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For a few Britons, there's a silver lining

THE recession isn't gloom and doom for everyone. Some Britons say there's a silver lining for them, at least in the short term, reports Miachael Holden.

Beyond store closures, shortened factory hours and longer lines of job-seekers in Britain is a reality that doesn't make front pages: A significant number of people are doing well out of efforts to stimulate the economy.

Falling prices and negligible interest rates are supporting consumption and borrowing, and discouraging saving: It's the opposite of what experts say the economy needs in the long term, but their confidence may lift the short-term mood.

Lower mortgage repayments for those homeowners whose loans track falling interest rates, and a falling cost of living as retailers compete on price are among factors prompting more than one in five people to say they felt positive in a survey last month by market research firm Mintel.

"It cannot be ignored that 21 percent are 'comfortable and confident' and do not feel that their finances have really been badly affected by the worsening economy," says Toby Clark, head of Mintel's Financial Research. "For most, the economic downturn has been fairly manageable. Some will even be feeling better off, with more money to spend as inflation falls and interest rates reach a new low."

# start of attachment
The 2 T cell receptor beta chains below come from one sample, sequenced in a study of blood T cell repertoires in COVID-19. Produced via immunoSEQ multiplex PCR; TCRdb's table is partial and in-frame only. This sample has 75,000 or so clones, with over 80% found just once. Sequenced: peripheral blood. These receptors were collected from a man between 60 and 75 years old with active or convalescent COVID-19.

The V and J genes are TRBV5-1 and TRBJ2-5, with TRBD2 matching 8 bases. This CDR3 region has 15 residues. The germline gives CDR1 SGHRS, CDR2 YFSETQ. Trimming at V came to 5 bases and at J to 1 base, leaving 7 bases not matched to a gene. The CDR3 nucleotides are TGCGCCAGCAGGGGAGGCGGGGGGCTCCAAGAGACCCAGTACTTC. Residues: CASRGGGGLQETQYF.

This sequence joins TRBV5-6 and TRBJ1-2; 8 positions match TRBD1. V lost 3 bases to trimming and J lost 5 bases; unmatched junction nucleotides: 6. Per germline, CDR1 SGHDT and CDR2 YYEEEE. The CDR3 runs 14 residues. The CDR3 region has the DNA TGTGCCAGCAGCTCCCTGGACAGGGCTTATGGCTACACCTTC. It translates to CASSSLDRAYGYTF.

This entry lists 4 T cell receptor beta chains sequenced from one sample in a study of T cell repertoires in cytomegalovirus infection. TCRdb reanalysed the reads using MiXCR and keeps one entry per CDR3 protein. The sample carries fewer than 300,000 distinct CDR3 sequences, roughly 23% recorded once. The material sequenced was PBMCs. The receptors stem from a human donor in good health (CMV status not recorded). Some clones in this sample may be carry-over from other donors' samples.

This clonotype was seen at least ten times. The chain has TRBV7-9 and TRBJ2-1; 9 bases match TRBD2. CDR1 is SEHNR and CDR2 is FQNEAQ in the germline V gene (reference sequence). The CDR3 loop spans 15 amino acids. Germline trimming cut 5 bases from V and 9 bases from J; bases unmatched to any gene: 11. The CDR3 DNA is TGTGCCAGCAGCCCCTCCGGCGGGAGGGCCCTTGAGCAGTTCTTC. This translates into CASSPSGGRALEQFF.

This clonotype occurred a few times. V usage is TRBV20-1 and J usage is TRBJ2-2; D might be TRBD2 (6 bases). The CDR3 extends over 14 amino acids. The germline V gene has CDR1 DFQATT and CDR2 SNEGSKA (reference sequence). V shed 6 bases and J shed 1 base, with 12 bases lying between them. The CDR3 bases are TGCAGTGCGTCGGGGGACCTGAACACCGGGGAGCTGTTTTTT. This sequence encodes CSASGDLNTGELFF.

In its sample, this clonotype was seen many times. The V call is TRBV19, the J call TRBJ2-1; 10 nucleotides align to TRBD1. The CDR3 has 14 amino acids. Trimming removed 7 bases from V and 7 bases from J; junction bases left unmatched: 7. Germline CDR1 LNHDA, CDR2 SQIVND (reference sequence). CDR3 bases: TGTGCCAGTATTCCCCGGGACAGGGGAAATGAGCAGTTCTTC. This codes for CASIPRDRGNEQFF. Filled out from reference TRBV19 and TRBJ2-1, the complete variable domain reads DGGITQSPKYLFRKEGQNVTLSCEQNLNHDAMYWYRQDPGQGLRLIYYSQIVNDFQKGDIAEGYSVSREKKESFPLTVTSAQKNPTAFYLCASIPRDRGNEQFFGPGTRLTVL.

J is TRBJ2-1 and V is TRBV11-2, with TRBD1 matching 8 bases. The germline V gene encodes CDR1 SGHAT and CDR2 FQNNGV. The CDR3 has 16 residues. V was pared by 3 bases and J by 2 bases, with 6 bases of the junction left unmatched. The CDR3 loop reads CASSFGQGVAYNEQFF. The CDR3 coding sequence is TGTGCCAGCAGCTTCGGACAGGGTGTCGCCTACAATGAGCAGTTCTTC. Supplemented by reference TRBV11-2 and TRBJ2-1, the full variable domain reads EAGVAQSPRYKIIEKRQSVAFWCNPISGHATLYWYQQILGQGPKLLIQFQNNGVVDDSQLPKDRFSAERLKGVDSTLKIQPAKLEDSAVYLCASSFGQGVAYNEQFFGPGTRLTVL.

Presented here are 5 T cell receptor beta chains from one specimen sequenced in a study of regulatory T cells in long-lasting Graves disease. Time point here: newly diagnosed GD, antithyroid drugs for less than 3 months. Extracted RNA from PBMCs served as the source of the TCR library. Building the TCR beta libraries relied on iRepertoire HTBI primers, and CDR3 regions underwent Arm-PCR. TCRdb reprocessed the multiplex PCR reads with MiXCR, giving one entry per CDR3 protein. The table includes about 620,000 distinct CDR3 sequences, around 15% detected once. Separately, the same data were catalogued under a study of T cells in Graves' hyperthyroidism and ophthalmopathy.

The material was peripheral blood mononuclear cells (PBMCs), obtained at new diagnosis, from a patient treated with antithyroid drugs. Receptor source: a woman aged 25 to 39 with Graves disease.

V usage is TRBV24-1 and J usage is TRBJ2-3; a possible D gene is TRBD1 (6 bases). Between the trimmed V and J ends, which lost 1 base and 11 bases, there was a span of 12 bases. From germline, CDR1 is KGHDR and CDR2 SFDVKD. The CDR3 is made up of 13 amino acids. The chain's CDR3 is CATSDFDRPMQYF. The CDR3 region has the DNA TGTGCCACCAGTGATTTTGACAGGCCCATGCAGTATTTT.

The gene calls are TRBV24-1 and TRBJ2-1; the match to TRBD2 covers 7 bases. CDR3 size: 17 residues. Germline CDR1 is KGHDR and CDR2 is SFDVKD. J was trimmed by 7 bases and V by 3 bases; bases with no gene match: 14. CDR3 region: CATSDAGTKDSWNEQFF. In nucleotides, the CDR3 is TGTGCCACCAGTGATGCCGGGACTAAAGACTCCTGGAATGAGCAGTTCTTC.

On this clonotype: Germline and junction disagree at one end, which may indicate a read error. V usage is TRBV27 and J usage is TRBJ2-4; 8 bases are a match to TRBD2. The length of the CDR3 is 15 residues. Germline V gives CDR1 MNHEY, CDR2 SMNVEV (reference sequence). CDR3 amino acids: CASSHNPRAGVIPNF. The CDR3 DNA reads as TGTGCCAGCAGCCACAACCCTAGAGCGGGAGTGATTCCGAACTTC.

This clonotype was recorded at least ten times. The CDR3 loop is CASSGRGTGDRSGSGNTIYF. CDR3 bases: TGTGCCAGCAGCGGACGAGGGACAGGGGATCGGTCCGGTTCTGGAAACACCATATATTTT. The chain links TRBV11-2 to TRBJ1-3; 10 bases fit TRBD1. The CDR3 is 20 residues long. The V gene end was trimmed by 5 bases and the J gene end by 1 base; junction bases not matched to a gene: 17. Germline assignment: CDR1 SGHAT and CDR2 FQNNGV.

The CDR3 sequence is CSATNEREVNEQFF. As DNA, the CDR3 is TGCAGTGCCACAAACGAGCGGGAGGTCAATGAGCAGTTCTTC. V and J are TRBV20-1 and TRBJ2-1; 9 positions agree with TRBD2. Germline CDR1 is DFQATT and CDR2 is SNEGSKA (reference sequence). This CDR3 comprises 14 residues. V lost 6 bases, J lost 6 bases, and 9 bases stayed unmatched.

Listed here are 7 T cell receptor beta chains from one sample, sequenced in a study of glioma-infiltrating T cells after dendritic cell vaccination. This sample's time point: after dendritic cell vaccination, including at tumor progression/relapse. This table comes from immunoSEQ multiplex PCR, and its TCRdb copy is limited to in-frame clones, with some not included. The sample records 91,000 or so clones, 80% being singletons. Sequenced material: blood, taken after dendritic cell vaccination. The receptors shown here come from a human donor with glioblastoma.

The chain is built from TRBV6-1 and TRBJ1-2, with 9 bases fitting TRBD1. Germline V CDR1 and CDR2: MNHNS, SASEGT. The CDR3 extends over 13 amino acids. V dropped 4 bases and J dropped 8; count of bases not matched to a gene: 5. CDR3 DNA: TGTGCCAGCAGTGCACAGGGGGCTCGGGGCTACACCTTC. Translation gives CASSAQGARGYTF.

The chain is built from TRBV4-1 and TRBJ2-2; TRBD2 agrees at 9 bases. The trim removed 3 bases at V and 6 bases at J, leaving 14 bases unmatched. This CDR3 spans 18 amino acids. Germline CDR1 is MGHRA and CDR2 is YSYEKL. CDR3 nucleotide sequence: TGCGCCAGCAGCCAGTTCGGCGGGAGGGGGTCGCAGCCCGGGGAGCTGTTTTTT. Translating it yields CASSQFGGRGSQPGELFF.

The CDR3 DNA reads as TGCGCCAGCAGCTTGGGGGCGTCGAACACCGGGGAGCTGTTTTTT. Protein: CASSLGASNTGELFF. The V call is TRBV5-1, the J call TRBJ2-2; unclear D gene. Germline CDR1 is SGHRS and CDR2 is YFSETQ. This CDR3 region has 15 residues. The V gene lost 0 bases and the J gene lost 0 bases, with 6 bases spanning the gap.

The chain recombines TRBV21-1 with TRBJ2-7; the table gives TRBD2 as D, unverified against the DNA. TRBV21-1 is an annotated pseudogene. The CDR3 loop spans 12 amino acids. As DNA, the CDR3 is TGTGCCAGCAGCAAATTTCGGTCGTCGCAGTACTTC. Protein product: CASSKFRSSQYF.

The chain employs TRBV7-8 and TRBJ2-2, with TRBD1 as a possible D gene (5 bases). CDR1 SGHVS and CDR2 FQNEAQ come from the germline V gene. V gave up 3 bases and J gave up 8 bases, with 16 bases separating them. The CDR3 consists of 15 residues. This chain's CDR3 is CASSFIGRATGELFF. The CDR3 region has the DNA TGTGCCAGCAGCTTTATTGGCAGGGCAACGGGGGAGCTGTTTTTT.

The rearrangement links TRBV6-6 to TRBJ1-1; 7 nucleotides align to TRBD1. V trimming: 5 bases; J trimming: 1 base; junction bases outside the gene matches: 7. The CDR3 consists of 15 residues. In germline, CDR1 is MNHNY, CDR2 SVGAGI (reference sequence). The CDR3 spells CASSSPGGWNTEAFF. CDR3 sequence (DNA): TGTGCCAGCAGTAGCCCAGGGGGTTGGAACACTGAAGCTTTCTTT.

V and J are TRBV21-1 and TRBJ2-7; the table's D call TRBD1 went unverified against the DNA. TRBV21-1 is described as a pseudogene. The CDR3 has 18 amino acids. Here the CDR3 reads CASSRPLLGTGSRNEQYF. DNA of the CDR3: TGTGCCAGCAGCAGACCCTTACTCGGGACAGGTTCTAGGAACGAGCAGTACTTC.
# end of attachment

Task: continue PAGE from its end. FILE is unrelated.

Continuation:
Self-employed driving instructor Bill Lord is one example. A 60-year-old who works in Bromley, southeast of London, he says he has seen his standard of living rise.

His mortgage repayments have tracked interest rates down, other bills have fallen and, with auto retailers struggling to attract customers, he has been able to negotiate good terms with car dealers for the vehicles he needs for his business.

"Every recession is different ... but it looks very healthy from our point of view," he says.

The Bank of England has cut interest rates to a record low of 1 percent, leading to a significant drop in mortgage repayments for some home owners.

Prime Minister Gordon Brown has cut Value Added Tax, a sales tax, by 2.5 percent. Although criticized - notably by French President Nicolas Sarkozy who scoffed at the cut as achieving "absolutely nothing" - it has cut prices in shops.

With the British economy forecast to contract by as much as 3.3 percent this year and unemployment to reach almost 3 million in 2010, according to the Confederation of British Industry, those who are still spending are not a meaningless minority.

Easy qualification

"There will be a significant number of households in the UK who will benefit from the current economic conditions," says Philip Shaw, chief UK economist at Investec. "There are big losers - namely people who have lost their jobs and also those people who are dependent on some sort of variable-rate savings income - but there are also big winners."

Driving instructor Lord says work was booming as those seeking jobs saw a driving license as an easy qualification to help find employment: "I came into this industry 20 years ago because there was a recession on and I lost my job. It's done well for me, it's the best move I ever made."